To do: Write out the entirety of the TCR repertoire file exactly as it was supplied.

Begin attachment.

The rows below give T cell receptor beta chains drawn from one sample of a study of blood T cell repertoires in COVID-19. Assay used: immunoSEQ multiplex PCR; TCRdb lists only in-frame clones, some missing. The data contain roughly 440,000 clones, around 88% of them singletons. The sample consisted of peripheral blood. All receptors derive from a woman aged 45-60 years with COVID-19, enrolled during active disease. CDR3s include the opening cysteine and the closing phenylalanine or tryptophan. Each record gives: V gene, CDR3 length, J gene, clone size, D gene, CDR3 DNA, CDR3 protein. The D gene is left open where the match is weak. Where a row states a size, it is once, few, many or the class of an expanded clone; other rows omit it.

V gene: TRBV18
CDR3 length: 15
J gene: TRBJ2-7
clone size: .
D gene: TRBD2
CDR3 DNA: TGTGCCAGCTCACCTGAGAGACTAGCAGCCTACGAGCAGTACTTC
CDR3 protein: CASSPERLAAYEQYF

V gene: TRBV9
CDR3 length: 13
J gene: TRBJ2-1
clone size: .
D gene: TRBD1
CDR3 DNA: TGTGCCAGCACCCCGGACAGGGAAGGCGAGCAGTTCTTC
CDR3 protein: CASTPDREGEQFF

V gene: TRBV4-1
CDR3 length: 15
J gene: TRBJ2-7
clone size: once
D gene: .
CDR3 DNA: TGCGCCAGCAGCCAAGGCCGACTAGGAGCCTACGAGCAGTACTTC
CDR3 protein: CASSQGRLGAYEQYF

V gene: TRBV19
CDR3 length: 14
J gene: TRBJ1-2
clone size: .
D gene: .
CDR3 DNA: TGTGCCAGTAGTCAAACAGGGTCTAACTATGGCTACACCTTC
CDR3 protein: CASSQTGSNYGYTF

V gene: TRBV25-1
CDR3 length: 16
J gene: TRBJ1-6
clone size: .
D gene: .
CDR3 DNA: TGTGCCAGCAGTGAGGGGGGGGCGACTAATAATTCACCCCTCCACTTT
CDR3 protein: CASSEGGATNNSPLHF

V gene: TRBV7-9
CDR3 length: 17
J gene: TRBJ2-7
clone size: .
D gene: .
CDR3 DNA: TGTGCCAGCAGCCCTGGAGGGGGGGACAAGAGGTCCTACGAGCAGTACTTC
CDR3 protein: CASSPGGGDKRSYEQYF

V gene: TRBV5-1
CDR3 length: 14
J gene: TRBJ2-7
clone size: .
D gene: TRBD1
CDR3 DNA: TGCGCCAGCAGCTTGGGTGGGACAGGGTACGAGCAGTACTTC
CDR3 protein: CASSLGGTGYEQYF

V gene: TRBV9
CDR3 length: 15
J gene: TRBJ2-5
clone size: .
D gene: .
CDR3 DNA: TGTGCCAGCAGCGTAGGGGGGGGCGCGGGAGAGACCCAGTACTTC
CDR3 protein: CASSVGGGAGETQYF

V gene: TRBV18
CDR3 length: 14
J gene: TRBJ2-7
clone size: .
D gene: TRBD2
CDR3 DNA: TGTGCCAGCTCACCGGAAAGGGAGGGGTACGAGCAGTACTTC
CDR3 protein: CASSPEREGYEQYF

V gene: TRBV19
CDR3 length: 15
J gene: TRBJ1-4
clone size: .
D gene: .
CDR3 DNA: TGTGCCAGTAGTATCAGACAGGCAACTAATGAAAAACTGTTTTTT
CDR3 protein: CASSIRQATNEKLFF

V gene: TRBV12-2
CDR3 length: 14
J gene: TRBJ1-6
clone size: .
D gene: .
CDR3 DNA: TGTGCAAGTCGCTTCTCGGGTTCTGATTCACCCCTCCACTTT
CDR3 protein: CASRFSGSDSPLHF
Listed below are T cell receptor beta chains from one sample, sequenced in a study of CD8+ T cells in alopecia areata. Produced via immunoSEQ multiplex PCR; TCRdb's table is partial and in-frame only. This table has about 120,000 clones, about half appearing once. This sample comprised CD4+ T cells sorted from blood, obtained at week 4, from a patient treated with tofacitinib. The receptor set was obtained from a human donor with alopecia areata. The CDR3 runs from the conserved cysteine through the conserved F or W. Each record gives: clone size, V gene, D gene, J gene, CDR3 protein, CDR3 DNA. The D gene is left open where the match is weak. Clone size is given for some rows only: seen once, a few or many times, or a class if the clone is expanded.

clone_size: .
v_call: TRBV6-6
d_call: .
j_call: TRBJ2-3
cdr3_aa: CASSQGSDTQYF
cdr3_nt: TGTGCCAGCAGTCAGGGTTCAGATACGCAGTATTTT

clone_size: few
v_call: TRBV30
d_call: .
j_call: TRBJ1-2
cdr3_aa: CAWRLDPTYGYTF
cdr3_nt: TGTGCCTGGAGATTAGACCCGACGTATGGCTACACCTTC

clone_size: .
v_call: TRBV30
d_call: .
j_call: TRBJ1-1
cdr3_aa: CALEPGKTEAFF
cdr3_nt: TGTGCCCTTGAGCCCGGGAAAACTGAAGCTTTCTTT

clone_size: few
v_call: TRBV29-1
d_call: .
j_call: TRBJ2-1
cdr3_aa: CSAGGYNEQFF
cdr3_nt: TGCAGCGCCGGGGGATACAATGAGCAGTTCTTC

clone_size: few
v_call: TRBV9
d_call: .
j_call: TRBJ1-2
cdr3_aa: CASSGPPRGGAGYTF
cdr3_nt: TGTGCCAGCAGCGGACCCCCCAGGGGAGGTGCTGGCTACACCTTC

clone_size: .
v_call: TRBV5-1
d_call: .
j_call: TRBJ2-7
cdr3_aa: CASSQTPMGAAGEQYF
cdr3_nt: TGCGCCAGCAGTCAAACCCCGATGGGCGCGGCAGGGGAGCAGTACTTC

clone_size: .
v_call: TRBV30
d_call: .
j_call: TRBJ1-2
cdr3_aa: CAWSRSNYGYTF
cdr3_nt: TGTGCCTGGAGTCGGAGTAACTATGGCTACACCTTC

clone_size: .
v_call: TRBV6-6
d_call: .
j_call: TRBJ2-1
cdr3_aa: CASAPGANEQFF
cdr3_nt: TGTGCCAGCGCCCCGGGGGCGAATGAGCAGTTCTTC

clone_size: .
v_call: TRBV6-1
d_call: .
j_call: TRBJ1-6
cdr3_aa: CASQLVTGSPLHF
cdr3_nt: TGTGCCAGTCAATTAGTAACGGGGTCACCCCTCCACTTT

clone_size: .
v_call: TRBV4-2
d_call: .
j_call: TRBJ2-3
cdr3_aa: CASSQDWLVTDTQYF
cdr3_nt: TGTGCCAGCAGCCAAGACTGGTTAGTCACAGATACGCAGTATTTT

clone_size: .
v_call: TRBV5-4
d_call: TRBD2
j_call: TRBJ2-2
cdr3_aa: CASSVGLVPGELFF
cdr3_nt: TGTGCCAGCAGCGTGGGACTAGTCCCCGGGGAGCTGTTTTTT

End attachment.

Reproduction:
The rows below give T cell receptor beta chains drawn from one sample of a study of blood T cell repertoires in COVID-19. Assay used: immunoSEQ multiplex PCR; TCRdb lists only in-frame clones, some missing. The data contain roughly 440,000 clones, around 88% of them singletons. The sample consisted of peripheral blood. All receptors derive from a woman aged 45-60 years with COVID-19, enrolled during active disease. CDR3s include the opening cysteine and the closing phenylalanine or tryptophan. Each record gives: V gene, CDR3 length, J gene, clone size, D gene, CDR3 DNA, CDR3 protein. The D gene is left open where the match is weak. Where a row states a size, it is once, few, many or the class of an expanded clone; other rows omit it.

V gene: TRBV18
CDR3 length: 15
J gene: TRBJ2-7
clone size: .
D gene: TRBD2
CDR3 DNA: TGTGCCAGCTCACCTGAGAGACTAGCAGCCTACGAGCAGTACTTC
CDR3 protein: CASSPERLAAYEQYF

V gene: TRBV9
CDR3 length: 13
J gene: TRBJ2-1
clone size: .
D gene: TRBD1
CDR3 DNA: TGTGCCAGCACCCCGGACAGGGAAGGCGAGCAGTTCTTC
CDR3 protein: CASTPDREGEQFF

V gene: TRBV4-1
CDR3 length: 15
J gene: TRBJ2-7
clone size: once
D gene: .
CDR3 DNA: TGCGCCAGCAGCCAAGGCCGACTAGGAGCCTACGAGCAGTACTTC
CDR3 protein: CASSQGRLGAYEQYF

V gene: TRBV19
CDR3 length: 14
J gene: TRBJ1-2
clone size: .
D gene: .
CDR3 DNA: TGTGCCAGTAGTCAAACAGGGTCTAACTATGGCTACACCTTC
CDR3 protein: CASSQTGSNYGYTF

V gene: TRBV25-1
CDR3 length: 16
J gene: TRBJ1-6
clone size: .
D gene: .
CDR3 DNA: TGTGCCAGCAGTGAGGGGGGGGCGACTAATAATTCACCCCTCCACTTT
CDR3 protein: CASSEGGATNNSPLHF

V gene: TRBV7-9
CDR3 length: 17
J gene: TRBJ2-7
clone size: .
D gene: .
CDR3 DNA: TGTGCCAGCAGCCCTGGAGGGGGGGACAAGAGGTCCTACGAGCAGTACTTC
CDR3 protein: CASSPGGGDKRSYEQYF

V gene: TRBV5-1
CDR3 length: 14
J gene: TRBJ2-7
clone size: .
D gene: TRBD1
CDR3 DNA: TGCGCCAGCAGCTTGGGTGGGACAGGGTACGAGCAGTACTTC
CDR3 protein: CASSLGGTGYEQYF

V gene: TRBV9
CDR3 length: 15
J gene: TRBJ2-5
clone size: .
D gene: .
CDR3 DNA: TGTGCCAGCAGCGTAGGGGGGGGCGCGGGAGAGACCCAGTACTTC
CDR3 protein: CASSVGGGAGETQYF

V gene: TRBV18
CDR3 length: 14
J gene: TRBJ2-7
clone size: .
D gene: TRBD2
CDR3 DNA: TGTGCCAGCTCACCGGAAAGGGAGGGGTACGAGCAGTACTTC
CDR3 protein: CASSPEREGYEQYF

V gene: TRBV19
CDR3 length: 15
J gene: TRBJ1-4
clone size: .
D gene: .
CDR3 DNA: TGTGCCAGTAGTATCAGACAGGCAACTAATGAAAAACTGTTTTTT
CDR3 protein: CASSIRQATNEKLFF

V gene: TRBV12-2
CDR3 length: 14
J gene: TRBJ1-6
clone size: .
D gene: .
CDR3 DNA: TGTGCAAGTCGCTTCTCGGGTTCTGATTCACCCCTCCACTTT
CDR3 protein: CASRFSGSDSPLHF
Listed below are T cell receptor beta chains from one sample, sequenced in a study of CD8+ T cells in alopecia areata. Produced via immunoSEQ multiplex PCR; TCRdb's table is partial and in-frame only. This table has about 120,000 clones, about half appearing once. This sample comprised CD4+ T cells sorted from blood, obtained at week 4, from a patient treated with tofacitinib. The receptor set was obtained from a human donor with alopecia areata. The CDR3 runs from the conserved cysteine through the conserved F or W. Each record gives: clone size, V gene, D gene, J gene, CDR3 protein, CDR3 DNA. The D gene is left open where the match is weak. Clone size is given for some rows only: seen once, a few or many times, or a class if the clone is expanded.

clone_size: .
v_call: TRBV6-6
d_call: .
j_call: TRBJ2-3
cdr3_aa: CASSQGSDTQYF
cdr3_nt: TGTGCCAGCAGTCAGGGTTCAGATACGCAGTATTTT

clone_size: few
v_call: TRBV30
d_call: .
j_call: TRBJ1-2
cdr3_aa: CAWRLDPTYGYTF
cdr3_nt: TGTGCCTGGAGATTAGACCCGACGTATGGCTACACCTTC

clone_size: .
v_call: TRBV30
d_call: .
j_call: TRBJ1-1
cdr3_aa: CALEPGKTEAFF
cdr3_nt: TGTGCCCTTGAGCCCGGGAAAACTGAAGCTTTCTTT

clone_size: few
v_call: TRBV29-1
d_call: .
j_call: TRBJ2-1
cdr3_aa: CSAGGYNEQFF
cdr3_nt: TGCAGCGCCGGGGGATACAATGAGCAGTTCTTC

clone_size: few
v_call: TRBV9
d_call: .
j_call: TRBJ1-2
cdr3_aa: CASSGPPRGGAGYTF
cdr3_nt: TGTGCCAGCAGCGGACCCCCCAGGGGAGGTGCTGGCTACACCTTC

clone_size: .
v_call: TRBV5-1
d_call: .
j_call: TRBJ2-7
cdr3_aa: CASSQTPMGAAGEQYF
cdr3_nt: TGCGCCAGCAGTCAAACCCCGATGGGCGCGGCAGGGGAGCAGTACTTC

clone_size: .
v_call: TRBV30
d_call: .
j_call: TRBJ1-2
cdr3_aa: CAWSRSNYGYTF
cdr3_nt: TGTGCCTGGAGTCGGAGTAACTATGGCTACACCTTC

clone_size: .
v_call: TRBV6-6
d_call: .
j_call: TRBJ2-1
cdr3_aa: CASAPGANEQFF
cdr3_nt: TGTGCCAGCGCCCCGGGGGCGAATGAGCAGTTCTTC

clone_size: .
v_call: TRBV6-1
d_call: .
j_call: TRBJ1-6
cdr3_aa: CASQLVTGSPLHF
cdr3_nt: TGTGCCAGTCAATTAGTAACGGGGTCACCCCTCCACTTT

clone_size: .
v_call: TRBV4-2
d_call: .
j_call: TRBJ2-3
cdr3_aa: CASSQDWLVTDTQYF
cdr3_nt: TGTGCCAGCAGCCAAGACTGGTTAGTCACAGATACGCAGTATTTT

clone_size: .
v_call: TRBV5-4
d_call: TRBD2
j_call: TRBJ2-2
cdr3_aa: CASSVGLVPGELFF
cdr3_nt: TGTGCCAGCAGCGTGGGACTAGTCCCCGGGGAGCTGTTTTTT